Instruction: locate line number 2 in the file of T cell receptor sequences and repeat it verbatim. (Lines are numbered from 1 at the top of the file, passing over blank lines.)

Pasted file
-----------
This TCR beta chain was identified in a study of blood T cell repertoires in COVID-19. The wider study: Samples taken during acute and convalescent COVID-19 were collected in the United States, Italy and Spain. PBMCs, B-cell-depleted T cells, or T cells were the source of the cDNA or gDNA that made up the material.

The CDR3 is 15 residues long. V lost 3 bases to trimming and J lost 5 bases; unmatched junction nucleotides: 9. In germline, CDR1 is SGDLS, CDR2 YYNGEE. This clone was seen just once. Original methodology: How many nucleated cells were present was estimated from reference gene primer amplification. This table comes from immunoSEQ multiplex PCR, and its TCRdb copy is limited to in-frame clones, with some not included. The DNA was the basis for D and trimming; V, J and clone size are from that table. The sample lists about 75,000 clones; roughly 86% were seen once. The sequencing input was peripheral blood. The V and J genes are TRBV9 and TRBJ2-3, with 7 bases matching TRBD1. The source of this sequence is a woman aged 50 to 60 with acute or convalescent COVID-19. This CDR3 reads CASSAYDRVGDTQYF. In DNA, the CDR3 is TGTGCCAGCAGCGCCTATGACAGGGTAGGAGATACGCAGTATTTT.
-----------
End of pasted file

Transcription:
The CDR3 is 15 residues long. V lost 3 bases to trimming and J lost 5 bases; unmatched junction nucleotides: 9. In germline, CDR1 is SGDLS, CDR2 YYNGEE. This clone was seen just once. Original methodology: How many nucleated cells were present was estimated from reference gene primer amplification. This table comes from immunoSEQ multiplex PCR, and its TCRdb copy is limited to in-frame clones, with some not included. The DNA was the basis for D and trimming; V, J and clone size are from that table. The sample lists about 75,000 clones; roughly 86% were seen once. The sequencing input was peripheral blood. The V and J genes are TRBV9 and TRBJ2-3, with 7 bases matching TRBD1. The source of this sequence is a woman aged 50 to 60 with acute or convalescent COVID-19. This CDR3 reads CASSAYDRVGDTQYF. In DNA, the CDR3 is TGTGCCAGCAGCGCCTATGACAGGGTAGGAGATACGCAGTATTTT.